Finding Leaks in Your Vacuum Furnace – Part VIII

In our previous post on inert gas leaks, we discussed how to bring the inert gas system back online after all leaks have been identified and corrected. Once you have brought the inert gas system back online and verified that there are no leaks, it is time to bring the pressure down to zero and begin final charging of the inert gas system.

There are two common methods for performing final charging of the inert gas system.

Method One – Manual Purging

This first method is generally considered the easier of the two methods; however, it usually costs more to perform and there’s less certainty that all of the air was fully purged from the system. If you have parts that are extremely sensitive to air, this might not be the method for you.

To manually purge the system, you would:

  1. Pressurize the buffer tank to full pressure
  2. Bring the pressure back down to atmosphere (i.e., manually purge all of the gas out)
  3. Repeat steps 1 and 2 approximately four to five times to purge the air out of the tank

In the end this method works, but it’s time-consuming, noisy and it can waste a lot of money – especially if you’re using argon gas – because you’re filling the tank and venting the pressure back down several times. As a result, you could use almost half a month’s worth of gas in an hour. In addition, you’re never 100 percent sure that all of the air is out of the tank, meaning you could get some discolored loads out of the furnace until the air eventually finds its way out of the system.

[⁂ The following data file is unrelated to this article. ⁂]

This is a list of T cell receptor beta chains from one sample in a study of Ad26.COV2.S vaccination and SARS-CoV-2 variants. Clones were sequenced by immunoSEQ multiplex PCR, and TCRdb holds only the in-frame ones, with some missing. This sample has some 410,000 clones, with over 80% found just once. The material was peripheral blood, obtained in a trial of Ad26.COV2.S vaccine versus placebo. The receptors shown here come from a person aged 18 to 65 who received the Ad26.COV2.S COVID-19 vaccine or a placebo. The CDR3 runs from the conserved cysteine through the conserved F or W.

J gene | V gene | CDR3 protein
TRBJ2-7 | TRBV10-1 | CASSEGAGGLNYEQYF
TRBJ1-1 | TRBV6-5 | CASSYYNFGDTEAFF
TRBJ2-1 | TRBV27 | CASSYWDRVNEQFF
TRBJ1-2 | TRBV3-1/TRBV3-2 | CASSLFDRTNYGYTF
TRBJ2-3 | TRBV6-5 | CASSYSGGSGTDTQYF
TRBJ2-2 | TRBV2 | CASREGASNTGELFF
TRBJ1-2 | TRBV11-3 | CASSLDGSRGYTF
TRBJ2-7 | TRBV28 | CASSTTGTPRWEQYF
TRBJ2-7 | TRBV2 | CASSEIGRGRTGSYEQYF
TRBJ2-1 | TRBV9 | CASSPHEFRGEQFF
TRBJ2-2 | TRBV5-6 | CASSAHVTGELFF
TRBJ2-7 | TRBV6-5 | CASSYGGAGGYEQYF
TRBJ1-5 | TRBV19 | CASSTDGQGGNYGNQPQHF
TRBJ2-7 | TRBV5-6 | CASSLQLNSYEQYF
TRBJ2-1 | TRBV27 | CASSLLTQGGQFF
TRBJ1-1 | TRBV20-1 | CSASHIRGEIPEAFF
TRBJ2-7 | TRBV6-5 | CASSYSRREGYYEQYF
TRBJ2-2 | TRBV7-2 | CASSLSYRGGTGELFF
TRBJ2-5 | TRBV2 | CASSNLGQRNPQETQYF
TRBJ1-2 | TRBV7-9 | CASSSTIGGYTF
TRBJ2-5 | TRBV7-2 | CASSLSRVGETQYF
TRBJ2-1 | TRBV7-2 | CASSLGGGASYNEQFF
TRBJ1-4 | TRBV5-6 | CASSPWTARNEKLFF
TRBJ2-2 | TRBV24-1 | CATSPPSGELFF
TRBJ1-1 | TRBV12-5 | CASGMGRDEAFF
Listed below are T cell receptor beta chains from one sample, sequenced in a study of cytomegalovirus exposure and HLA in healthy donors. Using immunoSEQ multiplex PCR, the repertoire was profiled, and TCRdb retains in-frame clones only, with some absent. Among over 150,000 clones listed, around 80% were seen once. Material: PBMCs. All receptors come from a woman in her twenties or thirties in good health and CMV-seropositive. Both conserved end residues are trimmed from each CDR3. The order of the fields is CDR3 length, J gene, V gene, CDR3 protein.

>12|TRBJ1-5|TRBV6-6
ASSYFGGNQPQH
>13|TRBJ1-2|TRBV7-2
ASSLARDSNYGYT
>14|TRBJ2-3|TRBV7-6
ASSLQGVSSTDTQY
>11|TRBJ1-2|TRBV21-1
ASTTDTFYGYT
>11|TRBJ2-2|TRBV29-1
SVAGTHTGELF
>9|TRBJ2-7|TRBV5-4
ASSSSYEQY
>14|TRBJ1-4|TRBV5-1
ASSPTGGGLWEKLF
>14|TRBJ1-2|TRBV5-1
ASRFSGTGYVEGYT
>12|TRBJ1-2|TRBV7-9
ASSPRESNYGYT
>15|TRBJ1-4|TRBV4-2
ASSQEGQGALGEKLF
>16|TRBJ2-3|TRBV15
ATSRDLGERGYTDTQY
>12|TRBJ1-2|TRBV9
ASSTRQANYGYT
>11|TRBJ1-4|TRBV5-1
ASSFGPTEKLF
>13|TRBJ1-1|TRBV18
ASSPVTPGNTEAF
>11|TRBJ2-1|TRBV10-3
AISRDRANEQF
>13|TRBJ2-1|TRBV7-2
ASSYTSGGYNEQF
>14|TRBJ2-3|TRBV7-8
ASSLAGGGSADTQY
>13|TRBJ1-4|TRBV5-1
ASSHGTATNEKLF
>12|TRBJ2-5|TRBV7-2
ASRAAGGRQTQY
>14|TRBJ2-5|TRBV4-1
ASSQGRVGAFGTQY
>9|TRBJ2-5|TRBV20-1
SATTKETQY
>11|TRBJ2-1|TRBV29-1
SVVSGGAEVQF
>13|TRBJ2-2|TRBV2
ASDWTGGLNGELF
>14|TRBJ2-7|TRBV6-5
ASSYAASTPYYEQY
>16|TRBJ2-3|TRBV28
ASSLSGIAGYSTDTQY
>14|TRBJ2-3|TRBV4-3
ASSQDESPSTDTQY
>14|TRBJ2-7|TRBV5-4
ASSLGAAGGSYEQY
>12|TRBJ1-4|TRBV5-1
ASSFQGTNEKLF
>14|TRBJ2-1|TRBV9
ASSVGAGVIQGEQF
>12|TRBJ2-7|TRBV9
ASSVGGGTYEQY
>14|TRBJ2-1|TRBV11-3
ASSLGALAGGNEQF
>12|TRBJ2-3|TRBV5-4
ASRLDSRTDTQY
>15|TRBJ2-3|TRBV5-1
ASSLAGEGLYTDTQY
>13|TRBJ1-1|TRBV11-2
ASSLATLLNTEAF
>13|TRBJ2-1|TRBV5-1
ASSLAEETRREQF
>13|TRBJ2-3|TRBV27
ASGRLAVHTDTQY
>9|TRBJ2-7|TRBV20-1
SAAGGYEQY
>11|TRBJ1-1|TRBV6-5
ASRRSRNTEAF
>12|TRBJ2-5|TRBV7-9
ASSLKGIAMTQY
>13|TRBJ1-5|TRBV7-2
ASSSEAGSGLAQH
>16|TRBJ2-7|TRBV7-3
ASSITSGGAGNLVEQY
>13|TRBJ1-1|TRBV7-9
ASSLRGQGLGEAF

Method Two – Evacuation and Refilling of the System

While manual purging is usually the more popular method, evacuating and refilling the system provides complete certainty that all of the air was removed from the buffer tank.

To refill the system, you would:

  1. Vent the pressure in the buffer tank down to atmosphere
  2. Pump the furnace down
  3. Manually open the backfill valve
  4. Pump the vacuum chamber back down to a full vacuum and let it sit for one hour
  5. Once the hour is over, close the backfill valve, open the manual isolation valve and refill the system back to operating pressure with pure, air-free gas

When evacuating and refiling the inert gas system, users will close the red backfill valve (right) and open the yellow manual isolation valve (left) before refilling the system back to operating pressure.By using this method for final charging of the inert gas system, you now know beyond a shadow of a doubt that your gas storage tank system is 100 percent free from leaks and air.

However, people often make a common mistake when it comes to charging their inert gas system. This mistake involves them hooking the gas up to the buffer tank and pressurizing it to 200 pounds per square inch (PSI) – but, they forgot to evacuate the air out first. They will then see that the system is at operating pressure and run production; however, a significant percentage of that 200 PSI is still air, which ends up resulting in discolored parts and lost production.

In our next post in the series, Finding Leaks in Your Vacuum Furnace – Part IX, we will discuss the external and internal causes and effects of inert gas leaks in relation to the vacuum furnace.

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